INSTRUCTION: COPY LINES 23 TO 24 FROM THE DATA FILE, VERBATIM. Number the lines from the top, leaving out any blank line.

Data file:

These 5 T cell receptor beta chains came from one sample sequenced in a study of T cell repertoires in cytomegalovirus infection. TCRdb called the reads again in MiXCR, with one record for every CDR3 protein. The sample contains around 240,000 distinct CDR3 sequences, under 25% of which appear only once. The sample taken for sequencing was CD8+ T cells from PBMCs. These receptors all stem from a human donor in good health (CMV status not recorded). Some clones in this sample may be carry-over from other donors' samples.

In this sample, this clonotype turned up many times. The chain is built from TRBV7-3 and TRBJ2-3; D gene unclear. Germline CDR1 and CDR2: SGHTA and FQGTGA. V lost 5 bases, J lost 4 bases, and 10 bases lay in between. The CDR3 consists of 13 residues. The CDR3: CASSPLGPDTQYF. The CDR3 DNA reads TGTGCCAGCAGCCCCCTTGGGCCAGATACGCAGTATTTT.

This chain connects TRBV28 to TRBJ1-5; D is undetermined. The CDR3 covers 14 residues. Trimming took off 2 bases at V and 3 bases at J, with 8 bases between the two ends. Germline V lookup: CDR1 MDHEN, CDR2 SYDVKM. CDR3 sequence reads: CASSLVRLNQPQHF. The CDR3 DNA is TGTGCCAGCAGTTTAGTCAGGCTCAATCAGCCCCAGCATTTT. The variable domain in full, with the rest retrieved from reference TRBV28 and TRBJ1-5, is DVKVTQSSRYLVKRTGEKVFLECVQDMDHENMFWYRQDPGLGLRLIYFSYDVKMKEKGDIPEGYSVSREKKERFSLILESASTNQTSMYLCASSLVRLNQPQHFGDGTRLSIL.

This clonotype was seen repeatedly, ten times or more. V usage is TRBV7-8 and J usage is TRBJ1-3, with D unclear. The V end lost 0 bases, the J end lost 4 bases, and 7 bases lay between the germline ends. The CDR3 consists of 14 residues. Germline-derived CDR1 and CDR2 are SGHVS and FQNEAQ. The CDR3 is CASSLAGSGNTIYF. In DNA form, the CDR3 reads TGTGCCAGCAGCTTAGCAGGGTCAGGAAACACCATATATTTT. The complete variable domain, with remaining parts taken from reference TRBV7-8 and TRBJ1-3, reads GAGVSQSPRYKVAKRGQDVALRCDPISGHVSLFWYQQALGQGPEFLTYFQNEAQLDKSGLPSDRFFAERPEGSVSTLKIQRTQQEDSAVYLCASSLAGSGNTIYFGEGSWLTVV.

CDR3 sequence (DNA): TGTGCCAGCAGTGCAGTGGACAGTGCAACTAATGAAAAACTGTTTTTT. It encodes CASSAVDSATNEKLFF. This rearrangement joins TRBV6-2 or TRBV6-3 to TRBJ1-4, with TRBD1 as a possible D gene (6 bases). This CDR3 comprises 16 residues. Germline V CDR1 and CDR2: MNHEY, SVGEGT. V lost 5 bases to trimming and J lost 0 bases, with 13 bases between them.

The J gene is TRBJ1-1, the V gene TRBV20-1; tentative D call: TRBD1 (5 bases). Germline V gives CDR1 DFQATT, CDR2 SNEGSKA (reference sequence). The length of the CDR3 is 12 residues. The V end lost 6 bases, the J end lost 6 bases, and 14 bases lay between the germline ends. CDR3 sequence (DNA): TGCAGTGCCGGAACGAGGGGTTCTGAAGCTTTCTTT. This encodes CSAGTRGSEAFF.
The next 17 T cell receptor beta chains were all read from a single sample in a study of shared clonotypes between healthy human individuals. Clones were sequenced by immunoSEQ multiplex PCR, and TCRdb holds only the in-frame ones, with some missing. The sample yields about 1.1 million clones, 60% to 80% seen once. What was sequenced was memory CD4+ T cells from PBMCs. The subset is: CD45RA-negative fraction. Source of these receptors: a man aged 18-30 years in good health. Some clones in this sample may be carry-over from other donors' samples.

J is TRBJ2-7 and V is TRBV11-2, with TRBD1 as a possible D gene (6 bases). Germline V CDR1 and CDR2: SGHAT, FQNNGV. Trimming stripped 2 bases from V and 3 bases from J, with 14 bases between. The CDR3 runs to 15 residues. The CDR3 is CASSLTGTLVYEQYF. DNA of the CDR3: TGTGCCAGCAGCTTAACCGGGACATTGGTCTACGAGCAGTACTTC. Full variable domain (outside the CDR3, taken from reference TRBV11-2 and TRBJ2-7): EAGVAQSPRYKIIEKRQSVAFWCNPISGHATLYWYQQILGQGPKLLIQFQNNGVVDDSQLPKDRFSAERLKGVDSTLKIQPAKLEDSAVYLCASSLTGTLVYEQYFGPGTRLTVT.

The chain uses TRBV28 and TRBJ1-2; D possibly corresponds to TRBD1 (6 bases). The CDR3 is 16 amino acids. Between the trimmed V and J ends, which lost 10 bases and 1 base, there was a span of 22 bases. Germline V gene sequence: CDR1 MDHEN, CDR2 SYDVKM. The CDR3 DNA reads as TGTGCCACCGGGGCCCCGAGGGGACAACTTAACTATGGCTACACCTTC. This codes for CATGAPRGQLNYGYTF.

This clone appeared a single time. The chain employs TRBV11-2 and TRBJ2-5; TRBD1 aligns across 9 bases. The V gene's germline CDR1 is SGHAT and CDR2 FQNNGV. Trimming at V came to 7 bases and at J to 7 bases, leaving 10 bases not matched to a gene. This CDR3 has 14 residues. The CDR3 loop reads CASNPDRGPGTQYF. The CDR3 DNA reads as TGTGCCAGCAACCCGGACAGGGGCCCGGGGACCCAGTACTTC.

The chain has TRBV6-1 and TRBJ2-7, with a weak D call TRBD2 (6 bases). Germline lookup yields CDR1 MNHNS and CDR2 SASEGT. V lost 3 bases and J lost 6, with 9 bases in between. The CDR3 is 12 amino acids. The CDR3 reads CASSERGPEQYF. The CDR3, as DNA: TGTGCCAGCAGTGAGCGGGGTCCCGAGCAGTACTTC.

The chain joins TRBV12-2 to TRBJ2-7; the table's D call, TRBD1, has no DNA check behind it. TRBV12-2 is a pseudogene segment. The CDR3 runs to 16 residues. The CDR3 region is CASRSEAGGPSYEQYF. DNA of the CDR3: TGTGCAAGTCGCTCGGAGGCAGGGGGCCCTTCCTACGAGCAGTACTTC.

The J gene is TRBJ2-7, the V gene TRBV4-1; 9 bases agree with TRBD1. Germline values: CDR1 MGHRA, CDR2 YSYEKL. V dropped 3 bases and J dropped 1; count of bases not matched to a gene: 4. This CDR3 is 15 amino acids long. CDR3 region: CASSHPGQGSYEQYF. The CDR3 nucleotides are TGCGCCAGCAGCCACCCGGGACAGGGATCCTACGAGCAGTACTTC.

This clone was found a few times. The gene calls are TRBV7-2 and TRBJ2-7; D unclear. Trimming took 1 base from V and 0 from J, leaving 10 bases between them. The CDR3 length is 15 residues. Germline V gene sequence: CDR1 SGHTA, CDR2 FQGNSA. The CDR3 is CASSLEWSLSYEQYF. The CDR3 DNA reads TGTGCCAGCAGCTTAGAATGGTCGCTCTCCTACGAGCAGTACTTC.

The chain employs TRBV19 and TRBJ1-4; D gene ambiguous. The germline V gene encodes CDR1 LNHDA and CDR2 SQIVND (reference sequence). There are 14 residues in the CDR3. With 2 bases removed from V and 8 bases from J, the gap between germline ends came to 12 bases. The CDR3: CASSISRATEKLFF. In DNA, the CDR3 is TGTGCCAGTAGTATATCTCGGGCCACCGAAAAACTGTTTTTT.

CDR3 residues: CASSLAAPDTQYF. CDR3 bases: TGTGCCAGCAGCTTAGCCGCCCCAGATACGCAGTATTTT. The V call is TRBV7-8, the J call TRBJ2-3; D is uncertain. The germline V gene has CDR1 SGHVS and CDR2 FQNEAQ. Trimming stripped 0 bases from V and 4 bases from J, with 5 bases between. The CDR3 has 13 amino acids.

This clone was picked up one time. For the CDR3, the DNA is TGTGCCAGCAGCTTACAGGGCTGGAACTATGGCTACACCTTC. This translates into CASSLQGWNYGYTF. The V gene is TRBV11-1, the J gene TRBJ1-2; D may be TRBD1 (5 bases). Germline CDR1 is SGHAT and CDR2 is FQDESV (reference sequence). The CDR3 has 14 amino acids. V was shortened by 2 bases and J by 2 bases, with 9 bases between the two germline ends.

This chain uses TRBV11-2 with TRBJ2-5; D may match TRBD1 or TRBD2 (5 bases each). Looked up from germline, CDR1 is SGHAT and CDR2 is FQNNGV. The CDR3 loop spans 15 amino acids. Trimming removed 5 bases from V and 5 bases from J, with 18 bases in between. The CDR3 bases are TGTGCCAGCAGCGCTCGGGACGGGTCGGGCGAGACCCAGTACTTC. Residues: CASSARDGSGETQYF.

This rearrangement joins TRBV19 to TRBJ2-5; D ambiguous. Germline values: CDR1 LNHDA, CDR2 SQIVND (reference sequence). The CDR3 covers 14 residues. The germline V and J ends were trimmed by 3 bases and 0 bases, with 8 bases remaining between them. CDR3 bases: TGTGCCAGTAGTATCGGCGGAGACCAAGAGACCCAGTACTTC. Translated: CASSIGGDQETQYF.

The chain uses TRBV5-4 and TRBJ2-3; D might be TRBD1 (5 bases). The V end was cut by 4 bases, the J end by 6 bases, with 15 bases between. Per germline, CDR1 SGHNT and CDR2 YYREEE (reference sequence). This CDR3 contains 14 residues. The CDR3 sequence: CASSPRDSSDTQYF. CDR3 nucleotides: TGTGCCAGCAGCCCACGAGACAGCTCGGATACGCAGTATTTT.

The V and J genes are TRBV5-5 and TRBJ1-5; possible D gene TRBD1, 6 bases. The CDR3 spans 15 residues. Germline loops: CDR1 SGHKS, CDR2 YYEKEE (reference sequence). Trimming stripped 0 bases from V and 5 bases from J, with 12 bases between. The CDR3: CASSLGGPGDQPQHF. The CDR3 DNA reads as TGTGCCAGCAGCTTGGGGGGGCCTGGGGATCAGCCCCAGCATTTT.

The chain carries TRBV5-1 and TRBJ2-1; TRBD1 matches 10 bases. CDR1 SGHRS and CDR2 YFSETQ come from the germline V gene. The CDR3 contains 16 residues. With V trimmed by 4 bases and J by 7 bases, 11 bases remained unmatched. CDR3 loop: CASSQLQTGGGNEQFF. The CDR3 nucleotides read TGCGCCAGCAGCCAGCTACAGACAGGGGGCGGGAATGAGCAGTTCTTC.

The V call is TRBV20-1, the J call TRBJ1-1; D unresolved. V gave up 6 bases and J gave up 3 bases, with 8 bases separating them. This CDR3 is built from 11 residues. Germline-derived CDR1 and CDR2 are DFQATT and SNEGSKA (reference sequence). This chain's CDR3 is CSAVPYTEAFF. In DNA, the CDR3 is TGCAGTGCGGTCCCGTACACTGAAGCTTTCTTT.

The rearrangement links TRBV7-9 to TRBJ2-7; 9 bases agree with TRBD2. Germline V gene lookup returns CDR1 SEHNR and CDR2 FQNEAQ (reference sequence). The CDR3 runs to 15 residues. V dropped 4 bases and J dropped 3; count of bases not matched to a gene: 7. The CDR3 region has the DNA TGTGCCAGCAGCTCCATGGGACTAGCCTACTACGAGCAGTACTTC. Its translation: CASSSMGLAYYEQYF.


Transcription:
The V call is TRBV20-1, the J call TRBJ1-1; D unresolved. V gave up 6 bases and J gave up 3 bases, with 8 bases separating them. This CDR3 is built from 11 residues. Germline-derived CDR1 and CDR2 are DFQATT and SNEGSKA (reference sequence). This chain's CDR3 is CSAVPYTEAFF. In DNA, the CDR3 is TGCAGTGCGGTCCCGTACACTGAAGCTTTCTTT.

The rearrangement links TRBV7-9 to TRBJ2-7; 9 bases agree with TRBD2. Germline V gene lookup returns CDR1 SEHNR and CDR2 FQNEAQ (reference sequence). The CDR3 runs to 15 residues. V dropped 4 bases and J dropped 3; count of bases not matched to a gene: 7. The CDR3 region has the DNA TGTGCCAGCAGCTCCATGGGACTAGCCTACTACGAGCAGTACTTC. Its translation: CASSSMGLAYYEQYF.